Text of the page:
Silver Tandan, Silver Catfish, Central Australian Catfish, Silver Eeltailed Catfish
They have a broad distribution within the Lake Eyre Basin and on the Barkley Tablelands. They are also reported to be present in a few drainages of the Gulf of Carpentaria, although the identification of these populations remains tentative. (SA, NSW, QLD, NT).
The Silver Tandan is a medium sized elongated fish that can reaches 300 mm, but is usually half that size. They tend to be pale silvery coloured, sometimes with a hint of yellow. They have a pointed, concave head and a more pointed caudal fin relative to other Australian catfishes. Catfishes can be distinguished from most other fishes by their barbels. Most catfishes also posses an adipose fin, although this family does not.
Ecology/Way of Life:
Silver Tandan are found in most waterbody types including large, permanent waterholes and smaller ephemeral creeks. They are highly migratory and can be seen riding the front of flood flows or clumped below small barriers (e.g., road culverts) trying to move upstream. They probably prey upon invertebrates such as snails and shrimps. Nothing is known of their breeding biology, although it seems likely they require flooding to spawn as juveniles are often abundant in places after flooding.
Interaction with Humans/Threats:
Larger specimens may be angled and are probably good eating. They are rarely kept in aquaria, however they make great pets, as they are quite peaceful and typically do not get too large. They are not formally listed as threatened due to their widespread occurrence. They could easily become threatened if additional exotic fishes became established in their habitat.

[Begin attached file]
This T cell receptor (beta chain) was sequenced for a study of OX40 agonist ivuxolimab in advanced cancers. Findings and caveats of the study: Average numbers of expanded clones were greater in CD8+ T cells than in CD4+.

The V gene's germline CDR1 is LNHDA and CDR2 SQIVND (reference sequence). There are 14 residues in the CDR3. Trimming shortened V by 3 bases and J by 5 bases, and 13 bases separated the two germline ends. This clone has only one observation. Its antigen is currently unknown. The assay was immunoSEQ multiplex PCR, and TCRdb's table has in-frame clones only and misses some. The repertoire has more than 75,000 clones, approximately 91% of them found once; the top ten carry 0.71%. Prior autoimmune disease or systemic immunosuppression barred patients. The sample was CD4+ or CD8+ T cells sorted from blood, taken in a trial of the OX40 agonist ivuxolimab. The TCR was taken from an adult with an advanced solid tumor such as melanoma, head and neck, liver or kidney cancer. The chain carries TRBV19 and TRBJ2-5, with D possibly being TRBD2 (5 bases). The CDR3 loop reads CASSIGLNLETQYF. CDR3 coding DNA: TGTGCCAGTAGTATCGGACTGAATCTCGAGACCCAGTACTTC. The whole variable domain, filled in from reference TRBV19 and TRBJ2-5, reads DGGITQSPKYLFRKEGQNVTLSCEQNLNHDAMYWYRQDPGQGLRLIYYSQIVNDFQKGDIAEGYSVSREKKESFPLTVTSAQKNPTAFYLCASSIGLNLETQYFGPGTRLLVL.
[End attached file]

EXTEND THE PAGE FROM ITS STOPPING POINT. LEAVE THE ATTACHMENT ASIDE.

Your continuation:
Porochilus argenteus was named by Zietz in 1896. The name is based on Greek, poro meaning hole, chilus meaning lip, in reference to the position of the nostrils and argenteus meaning silvery.
Allen, G. R., Midgley, S. H. & Allen, M. (2002). Field Guide to the Freshwater Fishes of Australia. Western Australian Museum. Perth. 394pp.
Leggett, R. & Merrick, J. R. (1987). Australian Native Fishes for Aquariums. J. R. Merrick Publications. Sydney. 245pp.
Wager, R. & Unmack, P. J. (2000). Fishes of the Lake Eyre Catchment of Central Australia. Queensland Department of Primary Industries, Brisbane. 90pp.
Text: Peter J. Unmack & Rob Wager. Distribution map: Peter J. Unmack. Photographer: Gunther Schmida.
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